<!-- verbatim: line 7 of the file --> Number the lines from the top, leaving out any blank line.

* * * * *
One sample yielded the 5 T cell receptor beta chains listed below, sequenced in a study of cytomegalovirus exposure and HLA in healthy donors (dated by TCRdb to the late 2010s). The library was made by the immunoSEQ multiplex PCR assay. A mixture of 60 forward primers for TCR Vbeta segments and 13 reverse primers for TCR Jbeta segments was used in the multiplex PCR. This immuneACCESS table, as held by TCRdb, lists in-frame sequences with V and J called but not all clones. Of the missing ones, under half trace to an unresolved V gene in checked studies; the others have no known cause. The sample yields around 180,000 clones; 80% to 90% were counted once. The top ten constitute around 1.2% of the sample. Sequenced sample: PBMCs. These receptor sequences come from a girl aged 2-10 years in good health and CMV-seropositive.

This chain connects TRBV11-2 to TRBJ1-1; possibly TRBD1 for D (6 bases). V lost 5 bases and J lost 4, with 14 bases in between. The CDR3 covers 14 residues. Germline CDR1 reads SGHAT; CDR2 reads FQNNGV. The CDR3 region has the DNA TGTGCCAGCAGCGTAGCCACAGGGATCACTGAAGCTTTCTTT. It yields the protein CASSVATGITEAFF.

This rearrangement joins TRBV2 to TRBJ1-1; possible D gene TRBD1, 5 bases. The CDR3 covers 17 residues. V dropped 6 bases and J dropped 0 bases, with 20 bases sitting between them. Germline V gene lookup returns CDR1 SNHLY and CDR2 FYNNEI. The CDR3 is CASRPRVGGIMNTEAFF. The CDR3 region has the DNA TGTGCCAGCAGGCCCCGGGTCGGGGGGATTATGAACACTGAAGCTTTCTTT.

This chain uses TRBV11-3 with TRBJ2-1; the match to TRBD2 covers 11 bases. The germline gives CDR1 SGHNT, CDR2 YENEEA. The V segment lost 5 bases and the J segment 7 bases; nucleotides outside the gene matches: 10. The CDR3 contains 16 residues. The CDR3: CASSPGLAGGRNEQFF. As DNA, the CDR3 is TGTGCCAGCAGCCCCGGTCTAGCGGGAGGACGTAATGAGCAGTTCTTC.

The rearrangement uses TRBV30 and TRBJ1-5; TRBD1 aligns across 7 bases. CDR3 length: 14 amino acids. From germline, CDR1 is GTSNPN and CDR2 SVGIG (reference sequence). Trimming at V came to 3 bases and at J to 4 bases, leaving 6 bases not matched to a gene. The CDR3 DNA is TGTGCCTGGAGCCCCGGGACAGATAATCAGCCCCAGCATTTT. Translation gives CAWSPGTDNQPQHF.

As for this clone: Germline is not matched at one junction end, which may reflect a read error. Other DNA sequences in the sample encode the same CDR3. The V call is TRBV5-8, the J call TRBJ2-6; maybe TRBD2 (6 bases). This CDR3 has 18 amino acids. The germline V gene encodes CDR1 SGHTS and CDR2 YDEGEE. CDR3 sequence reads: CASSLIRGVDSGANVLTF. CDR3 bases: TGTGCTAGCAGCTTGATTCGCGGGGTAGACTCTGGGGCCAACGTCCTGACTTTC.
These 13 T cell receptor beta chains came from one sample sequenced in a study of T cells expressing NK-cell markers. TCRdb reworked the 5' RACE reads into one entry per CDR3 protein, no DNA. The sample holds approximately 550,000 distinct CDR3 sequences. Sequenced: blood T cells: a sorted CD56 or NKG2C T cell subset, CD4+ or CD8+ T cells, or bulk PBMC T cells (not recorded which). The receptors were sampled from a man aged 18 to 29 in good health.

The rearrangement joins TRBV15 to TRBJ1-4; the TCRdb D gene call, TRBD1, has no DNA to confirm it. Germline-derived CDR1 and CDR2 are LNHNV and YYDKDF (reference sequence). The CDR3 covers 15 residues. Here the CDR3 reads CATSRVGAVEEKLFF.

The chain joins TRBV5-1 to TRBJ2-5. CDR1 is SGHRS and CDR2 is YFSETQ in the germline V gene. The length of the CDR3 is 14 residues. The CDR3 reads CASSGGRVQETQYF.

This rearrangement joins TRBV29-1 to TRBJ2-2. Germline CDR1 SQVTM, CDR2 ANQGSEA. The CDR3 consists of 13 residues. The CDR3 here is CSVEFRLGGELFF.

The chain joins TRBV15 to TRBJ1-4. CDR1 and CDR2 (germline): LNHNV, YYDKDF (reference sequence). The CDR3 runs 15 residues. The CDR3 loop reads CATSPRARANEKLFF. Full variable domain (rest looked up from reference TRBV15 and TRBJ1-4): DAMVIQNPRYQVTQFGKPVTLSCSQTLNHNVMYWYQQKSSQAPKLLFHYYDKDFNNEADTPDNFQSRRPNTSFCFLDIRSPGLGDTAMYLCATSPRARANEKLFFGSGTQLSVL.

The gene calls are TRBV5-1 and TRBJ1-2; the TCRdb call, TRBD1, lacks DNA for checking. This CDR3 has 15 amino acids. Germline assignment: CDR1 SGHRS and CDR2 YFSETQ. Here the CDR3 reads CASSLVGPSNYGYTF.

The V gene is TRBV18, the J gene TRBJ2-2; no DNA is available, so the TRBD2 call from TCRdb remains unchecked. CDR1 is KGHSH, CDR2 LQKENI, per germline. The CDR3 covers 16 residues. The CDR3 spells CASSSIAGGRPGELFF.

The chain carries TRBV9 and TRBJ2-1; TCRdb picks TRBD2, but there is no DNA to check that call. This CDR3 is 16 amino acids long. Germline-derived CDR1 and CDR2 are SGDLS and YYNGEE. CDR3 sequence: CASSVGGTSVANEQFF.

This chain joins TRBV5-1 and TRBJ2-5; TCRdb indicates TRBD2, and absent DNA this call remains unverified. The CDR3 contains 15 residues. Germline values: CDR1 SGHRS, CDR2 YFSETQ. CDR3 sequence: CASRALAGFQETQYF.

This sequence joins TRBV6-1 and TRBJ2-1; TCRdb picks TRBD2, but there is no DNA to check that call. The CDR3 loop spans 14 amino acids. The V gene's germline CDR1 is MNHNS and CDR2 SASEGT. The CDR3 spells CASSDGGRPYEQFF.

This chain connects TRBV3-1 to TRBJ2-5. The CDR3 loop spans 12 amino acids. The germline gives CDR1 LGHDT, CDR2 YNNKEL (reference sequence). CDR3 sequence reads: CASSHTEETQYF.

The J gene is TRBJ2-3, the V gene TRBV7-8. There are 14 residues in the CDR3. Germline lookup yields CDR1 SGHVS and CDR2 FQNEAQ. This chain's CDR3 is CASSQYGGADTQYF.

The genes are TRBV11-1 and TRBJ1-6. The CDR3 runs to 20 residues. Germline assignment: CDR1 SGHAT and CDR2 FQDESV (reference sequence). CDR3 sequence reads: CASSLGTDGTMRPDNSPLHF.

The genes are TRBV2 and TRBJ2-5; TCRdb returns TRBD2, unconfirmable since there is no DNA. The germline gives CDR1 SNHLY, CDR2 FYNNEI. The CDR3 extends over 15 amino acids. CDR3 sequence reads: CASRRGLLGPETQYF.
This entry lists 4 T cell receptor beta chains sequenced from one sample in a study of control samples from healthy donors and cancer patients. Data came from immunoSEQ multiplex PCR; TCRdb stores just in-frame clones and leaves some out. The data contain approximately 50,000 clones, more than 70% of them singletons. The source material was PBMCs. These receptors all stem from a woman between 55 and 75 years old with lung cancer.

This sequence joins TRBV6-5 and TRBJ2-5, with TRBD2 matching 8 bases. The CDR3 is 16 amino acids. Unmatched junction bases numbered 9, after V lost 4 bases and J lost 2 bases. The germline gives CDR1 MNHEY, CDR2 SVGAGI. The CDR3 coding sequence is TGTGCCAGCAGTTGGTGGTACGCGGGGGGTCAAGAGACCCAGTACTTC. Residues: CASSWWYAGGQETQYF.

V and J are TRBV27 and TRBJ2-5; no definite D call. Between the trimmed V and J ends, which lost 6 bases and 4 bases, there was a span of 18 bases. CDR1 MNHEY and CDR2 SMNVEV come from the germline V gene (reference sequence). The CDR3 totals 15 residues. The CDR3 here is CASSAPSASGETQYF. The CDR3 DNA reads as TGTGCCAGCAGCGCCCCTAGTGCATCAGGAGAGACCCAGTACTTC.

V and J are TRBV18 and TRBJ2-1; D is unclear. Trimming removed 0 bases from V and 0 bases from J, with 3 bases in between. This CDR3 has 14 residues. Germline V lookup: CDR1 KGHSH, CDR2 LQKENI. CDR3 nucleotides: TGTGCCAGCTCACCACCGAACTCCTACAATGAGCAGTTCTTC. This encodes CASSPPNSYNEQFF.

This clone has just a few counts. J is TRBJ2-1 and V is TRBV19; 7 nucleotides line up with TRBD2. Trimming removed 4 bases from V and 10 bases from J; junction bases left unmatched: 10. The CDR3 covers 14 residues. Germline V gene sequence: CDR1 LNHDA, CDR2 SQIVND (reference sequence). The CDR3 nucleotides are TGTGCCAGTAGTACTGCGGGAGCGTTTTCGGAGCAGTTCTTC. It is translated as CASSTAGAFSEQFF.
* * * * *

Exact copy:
These 13 T cell receptor beta chains came from one sample sequenced in a study of T cells expressing NK-cell markers. TCRdb reworked the 5' RACE reads into one entry per CDR3 protein, no DNA. The sample holds approximately 550,000 distinct CDR3 sequences. Sequenced: blood T cells: a sorted CD56 or NKG2C T cell subset, CD4+ or CD8+ T cells, or bulk PBMC T cells (not recorded which). The receptors were sampled from a man aged 18 to 29 in good health.